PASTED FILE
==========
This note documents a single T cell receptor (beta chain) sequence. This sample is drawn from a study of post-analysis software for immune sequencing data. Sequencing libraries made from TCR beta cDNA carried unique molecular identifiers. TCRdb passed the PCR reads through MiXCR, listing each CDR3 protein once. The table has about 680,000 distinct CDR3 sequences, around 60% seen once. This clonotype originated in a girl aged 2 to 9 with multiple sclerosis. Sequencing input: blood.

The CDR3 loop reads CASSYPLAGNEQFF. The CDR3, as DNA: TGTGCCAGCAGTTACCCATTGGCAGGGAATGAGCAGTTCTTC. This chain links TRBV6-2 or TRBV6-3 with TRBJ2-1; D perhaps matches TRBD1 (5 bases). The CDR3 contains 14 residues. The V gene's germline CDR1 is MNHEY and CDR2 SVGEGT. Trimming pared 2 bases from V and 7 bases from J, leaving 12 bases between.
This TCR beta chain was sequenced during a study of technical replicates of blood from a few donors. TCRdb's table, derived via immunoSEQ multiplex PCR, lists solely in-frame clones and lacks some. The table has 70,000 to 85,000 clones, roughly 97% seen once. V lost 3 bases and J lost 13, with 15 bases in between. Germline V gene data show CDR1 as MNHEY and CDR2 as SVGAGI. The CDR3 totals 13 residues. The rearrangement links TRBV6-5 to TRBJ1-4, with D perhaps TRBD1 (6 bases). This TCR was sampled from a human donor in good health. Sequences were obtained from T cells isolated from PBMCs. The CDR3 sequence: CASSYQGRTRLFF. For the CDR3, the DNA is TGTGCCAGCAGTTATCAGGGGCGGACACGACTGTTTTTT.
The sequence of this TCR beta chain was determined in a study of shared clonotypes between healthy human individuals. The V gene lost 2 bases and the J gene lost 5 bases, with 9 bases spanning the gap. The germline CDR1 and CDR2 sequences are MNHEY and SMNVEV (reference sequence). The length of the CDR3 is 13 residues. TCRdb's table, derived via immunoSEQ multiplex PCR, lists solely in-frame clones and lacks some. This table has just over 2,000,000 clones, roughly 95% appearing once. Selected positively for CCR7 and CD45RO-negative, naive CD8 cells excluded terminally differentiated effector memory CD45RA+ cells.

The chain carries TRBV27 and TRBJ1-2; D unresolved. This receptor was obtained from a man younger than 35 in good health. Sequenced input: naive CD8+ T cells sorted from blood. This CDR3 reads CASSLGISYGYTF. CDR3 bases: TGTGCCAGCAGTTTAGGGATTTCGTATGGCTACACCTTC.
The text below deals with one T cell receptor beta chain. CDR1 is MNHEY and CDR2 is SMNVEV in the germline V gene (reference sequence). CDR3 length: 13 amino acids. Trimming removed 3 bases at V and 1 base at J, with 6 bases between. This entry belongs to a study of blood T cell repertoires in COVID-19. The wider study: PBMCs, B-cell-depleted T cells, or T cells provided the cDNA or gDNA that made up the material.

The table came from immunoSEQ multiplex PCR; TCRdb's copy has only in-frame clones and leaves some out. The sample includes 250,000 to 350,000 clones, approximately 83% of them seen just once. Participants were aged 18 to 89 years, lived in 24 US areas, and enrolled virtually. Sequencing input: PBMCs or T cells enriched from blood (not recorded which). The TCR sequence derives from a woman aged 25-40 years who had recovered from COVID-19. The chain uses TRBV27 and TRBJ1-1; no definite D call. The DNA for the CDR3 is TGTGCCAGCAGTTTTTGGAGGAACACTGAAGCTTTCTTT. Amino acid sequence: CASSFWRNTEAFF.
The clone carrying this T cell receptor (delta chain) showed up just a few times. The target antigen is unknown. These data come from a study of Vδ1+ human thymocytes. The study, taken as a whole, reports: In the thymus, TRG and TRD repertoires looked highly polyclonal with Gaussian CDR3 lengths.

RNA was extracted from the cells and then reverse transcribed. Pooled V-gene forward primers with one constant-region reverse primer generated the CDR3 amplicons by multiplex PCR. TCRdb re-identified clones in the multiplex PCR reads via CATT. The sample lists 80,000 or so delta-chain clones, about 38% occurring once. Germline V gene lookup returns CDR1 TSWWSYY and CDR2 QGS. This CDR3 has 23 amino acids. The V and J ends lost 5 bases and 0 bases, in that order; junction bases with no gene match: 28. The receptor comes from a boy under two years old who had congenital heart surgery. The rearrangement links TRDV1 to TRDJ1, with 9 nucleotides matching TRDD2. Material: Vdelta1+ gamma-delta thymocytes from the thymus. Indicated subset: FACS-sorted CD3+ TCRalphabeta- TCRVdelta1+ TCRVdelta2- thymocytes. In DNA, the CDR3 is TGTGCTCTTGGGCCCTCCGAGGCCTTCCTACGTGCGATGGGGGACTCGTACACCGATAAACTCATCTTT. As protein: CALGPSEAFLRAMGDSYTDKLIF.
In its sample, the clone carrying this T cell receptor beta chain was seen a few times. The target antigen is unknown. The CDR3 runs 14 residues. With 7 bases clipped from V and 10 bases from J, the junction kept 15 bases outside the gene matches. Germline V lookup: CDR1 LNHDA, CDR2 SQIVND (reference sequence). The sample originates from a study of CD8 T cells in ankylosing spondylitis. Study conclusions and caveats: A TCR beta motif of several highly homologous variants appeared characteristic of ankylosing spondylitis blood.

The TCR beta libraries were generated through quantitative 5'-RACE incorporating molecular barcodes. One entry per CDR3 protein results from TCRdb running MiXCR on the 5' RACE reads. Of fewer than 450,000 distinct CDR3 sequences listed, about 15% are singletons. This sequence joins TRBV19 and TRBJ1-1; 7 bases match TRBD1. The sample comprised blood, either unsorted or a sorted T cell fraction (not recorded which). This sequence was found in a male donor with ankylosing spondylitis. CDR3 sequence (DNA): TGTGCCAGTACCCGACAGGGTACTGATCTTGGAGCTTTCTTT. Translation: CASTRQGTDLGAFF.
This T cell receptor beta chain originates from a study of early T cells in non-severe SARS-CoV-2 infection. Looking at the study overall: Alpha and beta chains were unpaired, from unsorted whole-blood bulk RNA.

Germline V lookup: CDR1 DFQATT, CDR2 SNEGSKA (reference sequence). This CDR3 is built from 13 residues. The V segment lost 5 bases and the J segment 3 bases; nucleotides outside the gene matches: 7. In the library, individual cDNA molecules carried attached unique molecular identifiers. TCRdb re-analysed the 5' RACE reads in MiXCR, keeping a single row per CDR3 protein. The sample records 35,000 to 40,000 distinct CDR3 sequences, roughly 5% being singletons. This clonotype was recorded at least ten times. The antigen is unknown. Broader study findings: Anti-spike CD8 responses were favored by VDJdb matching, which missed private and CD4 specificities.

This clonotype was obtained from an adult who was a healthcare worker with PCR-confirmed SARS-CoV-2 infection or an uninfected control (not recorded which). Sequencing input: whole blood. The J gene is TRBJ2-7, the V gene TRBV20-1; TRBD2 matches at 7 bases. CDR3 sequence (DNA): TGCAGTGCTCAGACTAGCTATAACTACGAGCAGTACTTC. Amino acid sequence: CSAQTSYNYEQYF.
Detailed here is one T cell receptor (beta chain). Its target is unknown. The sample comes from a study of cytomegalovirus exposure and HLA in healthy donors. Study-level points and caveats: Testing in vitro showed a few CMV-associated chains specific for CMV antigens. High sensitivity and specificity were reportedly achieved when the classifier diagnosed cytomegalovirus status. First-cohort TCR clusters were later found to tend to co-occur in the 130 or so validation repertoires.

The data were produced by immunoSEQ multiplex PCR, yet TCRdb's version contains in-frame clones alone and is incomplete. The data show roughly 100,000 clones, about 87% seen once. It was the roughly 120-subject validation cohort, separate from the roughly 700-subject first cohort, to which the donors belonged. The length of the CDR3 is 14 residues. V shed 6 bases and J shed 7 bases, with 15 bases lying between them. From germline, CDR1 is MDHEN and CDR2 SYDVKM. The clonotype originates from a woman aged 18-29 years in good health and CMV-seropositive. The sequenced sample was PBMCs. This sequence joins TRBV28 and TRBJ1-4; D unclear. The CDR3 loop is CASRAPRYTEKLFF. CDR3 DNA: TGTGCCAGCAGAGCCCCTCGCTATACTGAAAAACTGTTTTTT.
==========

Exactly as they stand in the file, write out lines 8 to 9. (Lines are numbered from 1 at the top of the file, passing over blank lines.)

The clone carrying this T cell receptor (delta chain) showed up just a few times. The target antigen is unknown. These data come from a study of Vδ1+ human thymocytes. The study, taken as a whole, reports: In the thymus, TRG and TRD repertoires looked highly polyclonal with Gaussian CDR3 lengths.

RNA was extracted from the cells and then reverse transcribed. Pooled V-gene forward primers with one constant-region reverse primer generated the CDR3 amplicons by multiplex PCR. TCRdb re-identified clones in the multiplex PCR reads via CATT. The sample lists 80,000 or so delta-chain clones, about 38% occurring once. Germline V gene lookup returns CDR1 TSWWSYY and CDR2 QGS. This CDR3 has 23 amino acids. The V and J ends lost 5 bases and 0 bases, in that order; junction bases with no gene match: 28. The receptor comes from a boy under two years old who had congenital heart surgery. The rearrangement links TRDV1 to TRDJ1, with 9 nucleotides matching TRDD2. Material: Vdelta1+ gamma-delta thymocytes from the thymus. Indicated subset: FACS-sorted CD3+ TCRalphabeta- TCRVdelta1+ TCRVdelta2- thymocytes. In DNA, the CDR3 is TGTGCTCTTGGGCCCTCCGAGGCCTTCCTACGTGCGATGGGGGACTCGTACACCGATAAACTCATCTTT. As protein: CALGPSEAFLRAMGDSYTDKLIF.